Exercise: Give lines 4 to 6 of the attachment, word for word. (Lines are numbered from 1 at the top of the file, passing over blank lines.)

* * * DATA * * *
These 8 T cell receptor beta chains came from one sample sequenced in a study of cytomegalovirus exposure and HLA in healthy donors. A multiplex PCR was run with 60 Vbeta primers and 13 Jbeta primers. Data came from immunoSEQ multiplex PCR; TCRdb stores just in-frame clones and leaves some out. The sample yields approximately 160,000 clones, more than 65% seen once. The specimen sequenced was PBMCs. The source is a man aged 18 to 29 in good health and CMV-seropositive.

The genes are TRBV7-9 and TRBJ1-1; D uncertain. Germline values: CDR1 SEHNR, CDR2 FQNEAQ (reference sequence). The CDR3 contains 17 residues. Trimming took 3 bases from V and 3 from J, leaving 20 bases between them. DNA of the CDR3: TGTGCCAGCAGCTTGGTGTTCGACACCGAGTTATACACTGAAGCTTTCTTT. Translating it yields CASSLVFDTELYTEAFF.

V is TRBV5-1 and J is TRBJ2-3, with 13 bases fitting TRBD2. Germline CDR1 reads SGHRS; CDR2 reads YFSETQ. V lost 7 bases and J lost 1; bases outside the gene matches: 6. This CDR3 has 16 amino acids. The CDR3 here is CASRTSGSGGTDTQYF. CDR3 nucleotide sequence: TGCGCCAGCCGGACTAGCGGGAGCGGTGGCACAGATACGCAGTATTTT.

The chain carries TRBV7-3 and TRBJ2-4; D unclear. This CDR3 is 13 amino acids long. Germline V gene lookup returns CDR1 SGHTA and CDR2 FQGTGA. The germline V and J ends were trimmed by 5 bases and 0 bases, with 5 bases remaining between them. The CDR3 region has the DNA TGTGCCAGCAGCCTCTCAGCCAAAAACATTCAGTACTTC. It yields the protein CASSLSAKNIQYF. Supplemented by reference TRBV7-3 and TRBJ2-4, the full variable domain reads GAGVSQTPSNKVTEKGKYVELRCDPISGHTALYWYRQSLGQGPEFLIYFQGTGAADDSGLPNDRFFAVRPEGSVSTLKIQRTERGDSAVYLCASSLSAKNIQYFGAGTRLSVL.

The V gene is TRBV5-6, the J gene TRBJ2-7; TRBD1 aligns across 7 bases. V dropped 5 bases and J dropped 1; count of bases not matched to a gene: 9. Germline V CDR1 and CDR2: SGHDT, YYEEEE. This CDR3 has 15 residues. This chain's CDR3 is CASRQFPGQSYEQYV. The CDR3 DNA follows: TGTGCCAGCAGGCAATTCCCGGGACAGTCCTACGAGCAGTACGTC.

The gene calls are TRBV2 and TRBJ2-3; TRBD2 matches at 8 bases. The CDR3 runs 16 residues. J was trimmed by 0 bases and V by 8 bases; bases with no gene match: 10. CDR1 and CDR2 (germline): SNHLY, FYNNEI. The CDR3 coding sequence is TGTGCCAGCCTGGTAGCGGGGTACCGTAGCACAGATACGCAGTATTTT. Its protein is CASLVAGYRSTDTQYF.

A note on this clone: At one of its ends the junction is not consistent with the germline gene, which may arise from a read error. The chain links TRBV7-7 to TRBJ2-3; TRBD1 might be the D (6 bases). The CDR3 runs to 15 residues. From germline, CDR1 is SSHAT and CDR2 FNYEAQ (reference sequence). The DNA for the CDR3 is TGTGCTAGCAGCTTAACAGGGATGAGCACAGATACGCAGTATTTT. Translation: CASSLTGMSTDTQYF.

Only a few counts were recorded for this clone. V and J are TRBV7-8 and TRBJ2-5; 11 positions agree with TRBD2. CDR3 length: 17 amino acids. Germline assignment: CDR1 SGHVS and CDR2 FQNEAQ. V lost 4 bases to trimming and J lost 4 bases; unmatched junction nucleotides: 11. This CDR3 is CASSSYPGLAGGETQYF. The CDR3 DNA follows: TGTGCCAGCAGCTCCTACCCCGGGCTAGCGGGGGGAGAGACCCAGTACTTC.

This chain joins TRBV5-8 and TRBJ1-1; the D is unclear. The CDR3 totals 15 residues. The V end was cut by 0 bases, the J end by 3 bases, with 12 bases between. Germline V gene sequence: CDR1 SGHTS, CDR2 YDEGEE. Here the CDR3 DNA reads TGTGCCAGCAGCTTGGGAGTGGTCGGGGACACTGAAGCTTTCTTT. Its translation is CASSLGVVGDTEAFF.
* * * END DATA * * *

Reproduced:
The chain carries TRBV7-3 and TRBJ2-4; D unclear. This CDR3 is 13 amino acids long. Germline V gene lookup returns CDR1 SGHTA and CDR2 FQGTGA. The germline V and J ends were trimmed by 5 bases and 0 bases, with 5 bases remaining between them. The CDR3 region has the DNA TGTGCCAGCAGCCTCTCAGCCAAAAACATTCAGTACTTC. It yields the protein CASSLSAKNIQYF. Supplemented by reference TRBV7-3 and TRBJ2-4, the full variable domain reads GAGVSQTPSNKVTEKGKYVELRCDPISGHTALYWYRQSLGQGPEFLIYFQGTGAADDSGLPNDRFFAVRPEGSVSTLKIQRTERGDSAVYLCASSLSAKNIQYFGAGTRLSVL.

The V gene is TRBV5-6, the J gene TRBJ2-7; TRBD1 aligns across 7 bases. V dropped 5 bases and J dropped 1; count of bases not matched to a gene: 9. Germline V CDR1 and CDR2: SGHDT, YYEEEE. This CDR3 has 15 residues. This chain's CDR3 is CASRQFPGQSYEQYV. The CDR3 DNA follows: TGTGCCAGCAGGCAATTCCCGGGACAGTCCTACGAGCAGTACGTC.

The gene calls are TRBV2 and TRBJ2-3; TRBD2 matches at 8 bases. The CDR3 runs 16 residues. J was trimmed by 0 bases and V by 8 bases; bases with no gene match: 10. CDR1 and CDR2 (germline): SNHLY, FYNNEI. The CDR3 coding sequence is TGTGCCAGCCTGGTAGCGGGGTACCGTAGCACAGATACGCAGTATTTT. Its protein is CASLVAGYRSTDTQYF.